Temperatures remain pleasant till March. In April and May, Rajasthan in general, will be extremely hot. In June it is the start of the monsoon that lasts till September and will see a lot of rainfall.

DisclaimerThis post about the Seva Mandir Delwara heritage walk in Delwara contains affiliate links. If you buy any service through any of my links, I will get a small commission at no extra cost to you. These earnings help me to keep Backpack Adventures alive! Thanks for your support!

12 thoughts on “Delwara: a beautiful heritage walk by Seva Mandir”

  • Ellis this is such a beautiful piece. I love that it profiles life not property and highlights the progress and not failure of society.What an important project to profile and attract more visitors to. kx

  • A well-written blog and so nice to see that poverty isn’t being exploited by your guide but instead an education about another culture and the daily lives of those who live near Delwara. Thanks.

  • Hi Ellis
    Great blog! I came across your site when researching the Delwara Walk which is my project to develop as a volunteer for Seva Mandir. So good to read a positive write up, which I might even use in our brochures if that’s ok with you. My wife and I are retired and travelling the world as volunteers, so our blog is not so comprehensive of places to see and is meant more for family, friends and like-minded travellers. Maybe we will cross paths one day on our travels? Our next port of call will be Gondar, Ethiopia which we fell in love with when there for a few months last year. Keep living life to the full! Jeff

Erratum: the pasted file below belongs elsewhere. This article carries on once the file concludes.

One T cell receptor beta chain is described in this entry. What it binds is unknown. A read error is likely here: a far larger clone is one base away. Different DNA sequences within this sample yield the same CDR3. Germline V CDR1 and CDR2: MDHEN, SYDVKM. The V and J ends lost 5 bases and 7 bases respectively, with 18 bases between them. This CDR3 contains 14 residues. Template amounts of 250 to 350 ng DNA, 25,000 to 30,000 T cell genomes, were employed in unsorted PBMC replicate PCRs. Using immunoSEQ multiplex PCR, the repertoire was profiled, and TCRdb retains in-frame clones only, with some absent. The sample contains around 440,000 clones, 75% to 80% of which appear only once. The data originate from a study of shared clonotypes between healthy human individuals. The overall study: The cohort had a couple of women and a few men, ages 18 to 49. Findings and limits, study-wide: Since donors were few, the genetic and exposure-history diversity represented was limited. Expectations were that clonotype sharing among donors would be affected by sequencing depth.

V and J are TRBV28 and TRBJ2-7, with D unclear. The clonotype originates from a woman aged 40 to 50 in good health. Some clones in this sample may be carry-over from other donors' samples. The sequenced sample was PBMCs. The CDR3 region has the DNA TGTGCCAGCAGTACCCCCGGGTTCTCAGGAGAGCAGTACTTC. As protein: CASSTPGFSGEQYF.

• great to read you like the post. My site also started out as a place to share stories with friends and family. Ethiopia is very high on my bucketlist so who knows. Hope you like India.

  • Delwara is closed up there are no women’s projects no walking tours rubbish in step wells. Mostly shutters on shops. Very very disappointing.
    I wonder if NGO is still taking money and no one is doing any community development.
    They don’t reply to emails. There is a house with an NGO office but no one seems to be doing anything

  • We found the Delwara heritage walk thanks to this blog. Thank you for this, it was a great experience!

    In contrast to what Jenny posted, we did manage to do a walk in Delwara. Our guide, Himmat, who was very knowledgeable about his village, its history, temples and historic houses. We contacted him via WhatsApp on phone number that can be found on the website of Sevar Mandir: